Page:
In a surprise move, Santa Fe City Council voted to decriminalized marijuana Wednesday night.
The resolution, passed narrowly on a 5-4 vote, changes the city's penalties for possessing one ounce of marijuana or less and marijuana-related paraphernalia from a criminal misdemeanor punishable by a $50-$100 fine and up to 15 days in prison to a civil infraction and a $25 fee. It also instructs the city's police officers to treat possession of small amounts of marijuana as the lowest law enforcement priority.
The vote comes after a summer's worth of organizing by Drug Policy Action and ProgressNow NM to get a decriminalization question to voters on the November general election ballot this fall. Santa Fe is now the first city in New Mexico to decriminalize petty pot crimes. Emily Kaltenbach, state director of Drug Policy Action, a 501(c)4 affiliated with Drug Policy Alliance New Mexico, came out of the Council chambers with mixed emotions.
"Obviously from a policy perspective, this is incredible," Kaltenbach says. "The people have won tonight no matter what."
But she adds that the Reducing Marijuana Penalties initiative was formed with the intent to let voters have a say on the issue. Petitioners submitted more than 11,000 signatures from residents to get the question on the ballot this fall.
"I think there are going to be a lot of disappointed voters who wanted to show their direct support," she says. "That's the reason we went to gather all those signatures. That one vote, one voice is probably the most pure direct form of democracy."
City Councilors Patti Bushee, Signe Lindell, Peter Ives, Joseph Maestas and Carmichael Dominguez voted in favor of the measure. Voting against were Councilors Bill Dimas, Chris Rivera, Ron Trujillo and Mayor Javier Gonzales. Gonzales, who spoke in support of marijuana legalization during his campaign for office earlier this year, voiced his personal support for decriminalization before the vote.
"Now I've been very clear where I stand on this issue, I am in favor of decriminalizing marijuana," he said at the meeting. "But I don't feel tonight that we have adequately told the public that this is actually what is being considered. I think we have said that there is requests for a vote to take place by the voters. So I think that if we are to pass it tonight as the motion is asking us, there are a lot of people that would probably weigh in to this discussion that didn't come out tonight."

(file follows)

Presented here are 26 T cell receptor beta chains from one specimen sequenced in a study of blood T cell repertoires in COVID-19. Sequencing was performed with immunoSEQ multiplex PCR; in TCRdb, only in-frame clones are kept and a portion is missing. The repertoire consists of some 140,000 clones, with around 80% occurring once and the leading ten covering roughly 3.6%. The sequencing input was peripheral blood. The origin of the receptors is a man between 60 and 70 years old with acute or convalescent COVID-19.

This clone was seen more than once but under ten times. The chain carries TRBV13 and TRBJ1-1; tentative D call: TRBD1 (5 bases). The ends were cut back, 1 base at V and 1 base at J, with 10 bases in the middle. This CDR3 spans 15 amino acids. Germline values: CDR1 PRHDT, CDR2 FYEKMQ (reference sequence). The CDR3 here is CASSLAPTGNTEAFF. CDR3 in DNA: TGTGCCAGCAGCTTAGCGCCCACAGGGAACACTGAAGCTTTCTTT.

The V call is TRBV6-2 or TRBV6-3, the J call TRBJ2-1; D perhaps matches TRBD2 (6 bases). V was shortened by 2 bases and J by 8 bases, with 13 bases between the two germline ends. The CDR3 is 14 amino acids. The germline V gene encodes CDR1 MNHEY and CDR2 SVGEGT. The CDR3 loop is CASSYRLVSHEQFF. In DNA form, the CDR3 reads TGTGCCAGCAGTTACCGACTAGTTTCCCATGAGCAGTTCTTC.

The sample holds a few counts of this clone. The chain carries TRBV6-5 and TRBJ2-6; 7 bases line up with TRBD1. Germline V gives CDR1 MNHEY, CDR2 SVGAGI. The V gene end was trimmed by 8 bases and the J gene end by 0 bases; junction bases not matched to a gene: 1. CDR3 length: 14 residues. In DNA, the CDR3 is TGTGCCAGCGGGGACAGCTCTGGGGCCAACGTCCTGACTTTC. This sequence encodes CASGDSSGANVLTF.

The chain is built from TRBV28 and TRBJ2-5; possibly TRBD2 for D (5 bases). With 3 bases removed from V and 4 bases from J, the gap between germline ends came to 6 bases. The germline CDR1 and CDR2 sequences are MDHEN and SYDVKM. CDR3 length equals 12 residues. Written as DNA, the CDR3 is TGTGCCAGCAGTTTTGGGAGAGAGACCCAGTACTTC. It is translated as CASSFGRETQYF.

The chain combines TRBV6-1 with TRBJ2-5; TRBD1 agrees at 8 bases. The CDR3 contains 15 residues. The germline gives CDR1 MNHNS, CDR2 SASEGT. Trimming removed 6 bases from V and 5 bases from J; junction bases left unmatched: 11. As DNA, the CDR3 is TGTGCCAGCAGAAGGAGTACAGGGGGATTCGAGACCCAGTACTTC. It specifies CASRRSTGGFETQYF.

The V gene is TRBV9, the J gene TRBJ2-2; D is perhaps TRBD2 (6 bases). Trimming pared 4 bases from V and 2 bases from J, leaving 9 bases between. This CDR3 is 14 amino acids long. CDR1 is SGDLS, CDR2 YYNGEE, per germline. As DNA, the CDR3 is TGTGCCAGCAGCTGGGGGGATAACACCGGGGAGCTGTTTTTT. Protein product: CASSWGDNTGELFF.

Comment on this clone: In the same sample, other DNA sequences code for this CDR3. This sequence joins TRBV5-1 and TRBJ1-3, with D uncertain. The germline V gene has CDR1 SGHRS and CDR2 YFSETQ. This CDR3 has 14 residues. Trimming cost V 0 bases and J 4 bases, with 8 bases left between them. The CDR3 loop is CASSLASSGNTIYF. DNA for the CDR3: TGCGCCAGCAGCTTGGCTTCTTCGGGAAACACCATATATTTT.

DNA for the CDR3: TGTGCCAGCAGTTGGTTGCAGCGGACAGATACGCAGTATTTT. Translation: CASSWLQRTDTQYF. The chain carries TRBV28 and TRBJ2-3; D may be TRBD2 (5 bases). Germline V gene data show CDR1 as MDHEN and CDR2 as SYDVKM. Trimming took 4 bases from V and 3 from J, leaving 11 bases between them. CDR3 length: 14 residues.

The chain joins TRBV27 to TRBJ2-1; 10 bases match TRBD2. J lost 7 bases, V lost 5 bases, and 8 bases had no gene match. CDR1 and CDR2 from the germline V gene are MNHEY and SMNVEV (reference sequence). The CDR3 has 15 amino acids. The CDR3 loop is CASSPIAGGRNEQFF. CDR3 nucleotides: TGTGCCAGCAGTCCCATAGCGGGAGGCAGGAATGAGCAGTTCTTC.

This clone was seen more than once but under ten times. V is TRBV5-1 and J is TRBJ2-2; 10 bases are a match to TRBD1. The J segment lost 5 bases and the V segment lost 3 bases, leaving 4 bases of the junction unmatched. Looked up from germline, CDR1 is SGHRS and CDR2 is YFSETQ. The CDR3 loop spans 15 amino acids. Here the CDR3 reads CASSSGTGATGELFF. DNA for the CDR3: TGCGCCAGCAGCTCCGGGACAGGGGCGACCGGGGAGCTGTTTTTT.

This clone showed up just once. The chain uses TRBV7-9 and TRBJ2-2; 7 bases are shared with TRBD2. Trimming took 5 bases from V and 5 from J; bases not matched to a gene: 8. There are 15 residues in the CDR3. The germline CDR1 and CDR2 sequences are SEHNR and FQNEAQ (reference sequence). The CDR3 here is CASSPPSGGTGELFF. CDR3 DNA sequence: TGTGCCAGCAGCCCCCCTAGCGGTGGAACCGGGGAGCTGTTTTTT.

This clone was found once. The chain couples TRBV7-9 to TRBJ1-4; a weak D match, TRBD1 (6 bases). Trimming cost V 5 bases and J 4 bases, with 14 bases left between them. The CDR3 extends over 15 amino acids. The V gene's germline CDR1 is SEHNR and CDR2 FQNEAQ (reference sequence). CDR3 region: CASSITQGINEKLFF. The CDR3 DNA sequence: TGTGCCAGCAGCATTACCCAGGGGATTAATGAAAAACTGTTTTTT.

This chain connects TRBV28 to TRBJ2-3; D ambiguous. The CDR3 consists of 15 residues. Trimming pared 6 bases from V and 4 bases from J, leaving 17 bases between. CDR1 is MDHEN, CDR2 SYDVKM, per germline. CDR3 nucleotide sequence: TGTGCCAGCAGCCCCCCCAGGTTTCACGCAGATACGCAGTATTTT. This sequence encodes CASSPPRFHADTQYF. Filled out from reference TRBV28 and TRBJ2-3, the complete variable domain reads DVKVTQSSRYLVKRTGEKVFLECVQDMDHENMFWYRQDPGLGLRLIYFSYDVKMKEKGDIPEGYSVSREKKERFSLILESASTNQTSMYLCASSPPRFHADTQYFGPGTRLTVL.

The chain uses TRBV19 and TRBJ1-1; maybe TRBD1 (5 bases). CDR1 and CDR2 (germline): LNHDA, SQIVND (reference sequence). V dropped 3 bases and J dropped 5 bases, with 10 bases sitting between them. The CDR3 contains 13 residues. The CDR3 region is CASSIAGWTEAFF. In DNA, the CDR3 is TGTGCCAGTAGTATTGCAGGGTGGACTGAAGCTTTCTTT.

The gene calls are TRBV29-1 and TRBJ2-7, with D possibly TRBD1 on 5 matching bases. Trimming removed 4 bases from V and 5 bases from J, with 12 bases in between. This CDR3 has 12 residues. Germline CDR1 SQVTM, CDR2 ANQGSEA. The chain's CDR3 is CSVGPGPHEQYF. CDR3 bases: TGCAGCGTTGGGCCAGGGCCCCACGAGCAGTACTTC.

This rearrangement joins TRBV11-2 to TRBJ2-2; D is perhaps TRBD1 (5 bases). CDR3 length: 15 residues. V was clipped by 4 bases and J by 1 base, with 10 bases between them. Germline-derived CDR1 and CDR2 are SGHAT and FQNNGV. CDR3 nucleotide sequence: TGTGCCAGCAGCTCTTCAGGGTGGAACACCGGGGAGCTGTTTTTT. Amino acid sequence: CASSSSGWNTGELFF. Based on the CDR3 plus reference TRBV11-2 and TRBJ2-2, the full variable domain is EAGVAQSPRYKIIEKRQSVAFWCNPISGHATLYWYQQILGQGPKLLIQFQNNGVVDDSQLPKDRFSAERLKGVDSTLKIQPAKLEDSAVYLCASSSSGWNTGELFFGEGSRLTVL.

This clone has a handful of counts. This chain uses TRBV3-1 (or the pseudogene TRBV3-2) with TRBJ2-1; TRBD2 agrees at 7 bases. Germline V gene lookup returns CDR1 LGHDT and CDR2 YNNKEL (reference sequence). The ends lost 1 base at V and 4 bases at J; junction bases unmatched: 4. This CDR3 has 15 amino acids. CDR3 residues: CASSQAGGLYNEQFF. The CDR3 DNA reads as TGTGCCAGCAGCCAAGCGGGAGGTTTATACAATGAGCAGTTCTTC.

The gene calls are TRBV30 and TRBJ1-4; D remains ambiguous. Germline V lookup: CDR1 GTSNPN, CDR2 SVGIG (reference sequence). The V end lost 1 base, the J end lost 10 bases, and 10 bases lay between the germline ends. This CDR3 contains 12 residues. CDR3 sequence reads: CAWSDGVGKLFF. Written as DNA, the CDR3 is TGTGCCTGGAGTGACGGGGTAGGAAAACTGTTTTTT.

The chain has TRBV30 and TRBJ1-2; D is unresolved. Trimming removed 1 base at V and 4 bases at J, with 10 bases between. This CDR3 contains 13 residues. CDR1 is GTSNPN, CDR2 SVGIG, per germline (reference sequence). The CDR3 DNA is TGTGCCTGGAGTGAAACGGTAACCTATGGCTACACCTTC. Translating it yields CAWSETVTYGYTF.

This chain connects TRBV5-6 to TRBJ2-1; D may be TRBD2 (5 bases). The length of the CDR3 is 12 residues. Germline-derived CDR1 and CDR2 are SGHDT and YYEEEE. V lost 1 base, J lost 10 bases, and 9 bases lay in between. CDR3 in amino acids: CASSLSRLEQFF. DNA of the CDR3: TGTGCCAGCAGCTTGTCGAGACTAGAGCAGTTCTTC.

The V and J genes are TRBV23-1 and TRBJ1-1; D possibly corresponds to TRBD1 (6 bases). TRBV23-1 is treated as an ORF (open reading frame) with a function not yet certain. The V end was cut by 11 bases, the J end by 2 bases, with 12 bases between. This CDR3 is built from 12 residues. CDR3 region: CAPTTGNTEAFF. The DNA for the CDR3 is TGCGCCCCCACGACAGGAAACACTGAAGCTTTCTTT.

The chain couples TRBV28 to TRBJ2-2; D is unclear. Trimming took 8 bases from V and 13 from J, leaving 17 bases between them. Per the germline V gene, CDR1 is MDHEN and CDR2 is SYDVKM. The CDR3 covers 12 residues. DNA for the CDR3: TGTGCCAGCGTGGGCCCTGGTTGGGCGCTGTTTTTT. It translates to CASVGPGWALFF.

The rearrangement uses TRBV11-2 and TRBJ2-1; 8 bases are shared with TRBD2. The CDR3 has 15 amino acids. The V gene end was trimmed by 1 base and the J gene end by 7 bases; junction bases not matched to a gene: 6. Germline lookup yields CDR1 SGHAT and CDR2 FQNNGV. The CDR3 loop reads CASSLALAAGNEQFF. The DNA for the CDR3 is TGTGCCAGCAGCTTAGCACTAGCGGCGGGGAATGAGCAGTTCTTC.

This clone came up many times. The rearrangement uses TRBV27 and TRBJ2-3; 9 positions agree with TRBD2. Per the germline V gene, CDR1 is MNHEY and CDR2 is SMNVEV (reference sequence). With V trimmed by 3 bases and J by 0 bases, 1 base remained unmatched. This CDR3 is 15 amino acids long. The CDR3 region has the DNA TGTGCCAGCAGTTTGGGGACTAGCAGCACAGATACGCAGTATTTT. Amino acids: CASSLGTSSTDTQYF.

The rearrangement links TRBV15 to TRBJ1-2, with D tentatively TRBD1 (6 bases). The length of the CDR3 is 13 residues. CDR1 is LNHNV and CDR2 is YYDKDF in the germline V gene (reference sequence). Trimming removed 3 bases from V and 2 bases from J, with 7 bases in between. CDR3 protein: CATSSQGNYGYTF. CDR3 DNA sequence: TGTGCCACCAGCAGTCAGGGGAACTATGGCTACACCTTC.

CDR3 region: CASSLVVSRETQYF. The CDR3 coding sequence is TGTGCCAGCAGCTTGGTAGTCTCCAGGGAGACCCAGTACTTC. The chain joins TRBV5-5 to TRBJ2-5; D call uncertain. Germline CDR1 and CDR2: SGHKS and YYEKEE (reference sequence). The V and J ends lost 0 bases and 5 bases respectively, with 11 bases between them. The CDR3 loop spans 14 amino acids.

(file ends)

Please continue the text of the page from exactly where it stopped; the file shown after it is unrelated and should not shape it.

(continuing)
Several councilors expressed concerns at the potential a ballot initiative would cost the city. City Clerk Yolanda Vigil told councilors that placing an initiative on the November General Election ballot could cost up to $80,000. An alternative was to push the initiative back to the March 2016 municipal election, which some councilors expressed concern would be too long of a wait.
"I think March of 2016 is just too far down the road," Maestas said.
Others alluded to the potential hurdle from the Secretary of State's Office in approving the initiative for this November's ballot.
"If we could save ourselves $80,000 and some uncertainty, I think that would be grand," Lindell said.
In her vote in favor of the ordinance, Bushee urged that it was time to act now after a long failure of the "war on drugs." Both Ives and Dominguez spoke about their concerns about people caught up in the justice system who start out on marijuana crimes.
"I have seen the damage incarceration has caused," Dominguez said. "The reality is drugs are there as well."
Dimas and Trujillo said they both support bringing the question to voters but couldn't support the council voting for the measure. Trujillo spoke about his personal opposition to the measure.
"Look at what happened to Len Bias," he said in one of the more bizarre moments of the night.
Len Bias, the No. 2 National Basketball Association draft pick of 1986, died of a cocaine overdose before his professional basketball career got started.
At least one petitioner of the ballot initiative was happy with the outcome. Paul Hillman, who's been smoking pot since 1967 and has still been able to have "a fabulous corporate career," says he was happy to see the City Council get decriminalization over with.
"I feel like a big weight has been lifted of my shoulders," says Hillman, who gathered more than 1,000 signatures for the effort. "And I feel that the popular support would have been favorable to tonight."
It was unclear Wednesday night how long it would be before the ordinance takes effect. City spokesman Matt Ross says officials will use an administrative process to phase in the rule over the next several days. Even with the city law change, city police officers will still be able to pursue charges under the state criminal code where penalties remain higher.
Read a memo on the topic from City Attorney Kelley Brennan here.